The abbreviations OMG, FYI, and LOL are now officially part of the Oxford dictionary.

file5981249389157Does that mean you should write academic papers with titles like “OMG, Hamlet was bi-polar” or start every sentence in your job application with FYI?

Maybe not. But it’s important to note that people sometimes get very emotional or opinionated about those kinds of developments, there are outcries against the “defilement” of language, especially by older speakers who remember the times when people still spoke “good [insert name for language here]”.

The reason for this is that people are very territorial with their language. It’s not a secret that within every certain culture you’ll find a variety of different sub-cultures that all speak differently for the benefit of forming identity.

But as much as an emotional reaction to certain developments in a language can be understood as breaches of territory or identity, you might be interested to understand the phenomenon on a more global scale, not limited to one language or sub-language.

In other words: How do new “words” such as OMG, FYI, LOL become part of an official language?

The process by which this happens is called Language Change.

It can be argued that Language Change is one of the strongest determining factor in a language because it affects all of its features like grammar, word-composition, meaning, and many more. Therefore whatever grammatical rules, words or or spelling conventions you might find in a certain language, they are all subject to change!

But how does this work, this change?

To be absolutely honest with you, nobody really seems to know, although not everyone will admit that.

There are various theories:

One of those is the theory of language economy which explains that a speakers always wants to communicate as economically as possible, therefore shortening words, replacing old ones with new ones, changing grammatical structures to be more efficient, etc.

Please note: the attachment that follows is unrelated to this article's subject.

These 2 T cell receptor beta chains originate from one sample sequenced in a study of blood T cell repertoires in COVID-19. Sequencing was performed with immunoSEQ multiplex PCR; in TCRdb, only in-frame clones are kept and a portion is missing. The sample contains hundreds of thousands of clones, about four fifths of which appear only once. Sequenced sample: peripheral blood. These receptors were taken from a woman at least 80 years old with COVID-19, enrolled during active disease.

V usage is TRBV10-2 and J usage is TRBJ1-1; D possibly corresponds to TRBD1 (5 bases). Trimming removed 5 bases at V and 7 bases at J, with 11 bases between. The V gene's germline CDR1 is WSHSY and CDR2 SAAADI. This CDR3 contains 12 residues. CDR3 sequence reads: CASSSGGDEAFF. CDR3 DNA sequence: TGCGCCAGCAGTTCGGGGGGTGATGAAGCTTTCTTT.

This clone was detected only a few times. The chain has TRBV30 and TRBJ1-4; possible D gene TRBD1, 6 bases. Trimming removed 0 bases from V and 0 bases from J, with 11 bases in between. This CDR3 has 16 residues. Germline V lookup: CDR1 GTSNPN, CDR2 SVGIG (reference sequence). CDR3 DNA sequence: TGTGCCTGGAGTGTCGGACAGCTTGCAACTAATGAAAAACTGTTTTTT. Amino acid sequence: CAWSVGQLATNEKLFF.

While that sounds reasonable it’s never quite clear what economical means. Sometimes it is misunderstood by thinking that people are lazy and therefore shorten their language, which obviously is not always the case. And while there are a lot of attempts to reduce this language economy to a formula, none seems to catch and explain all of the phenomena found in language change.

The Invisible Hand

A more broader theory is the “Invisible Hand” explanation by the German linguist Rudi Keller. The term, borrowed from the realm of economics means here, that although we think in terms of natural and artifical phenomena in this world, there is a third kind of  phenomenon which is both natural and artificial.

For a language, that means that it is both artificial because it is created by human beings, and natural, because it develops over time in quite marvellously mysterious ways. (Imagine American settlers talking Sheenisms, or writing Victorian English in a chatroom! )

The Invisible Hand describes the process by which we get an unintended (!) result through seemingly random acts of individuals.

A simple way to explain this process is by looking at the development of a traffic jam:

You are driving your car while the person in front of you starts to slow down. As a consequence, you’ll have to slow down, too. Which, in turn, has effects on the person behind you – slowing him down, too.

In the end you get a traffic jam, while nobody intended to create one.

It’s the same with language change: Nobody intends to do it, yet the cumulation of our individual acts of speech (or writing for that matter) create change.

If you want to find out more about the finer distinctions, check out the Wikipedia article on the “invisble hand explanation” or, even better: read Keller’s book, here’s a link to the English translation: On Language Change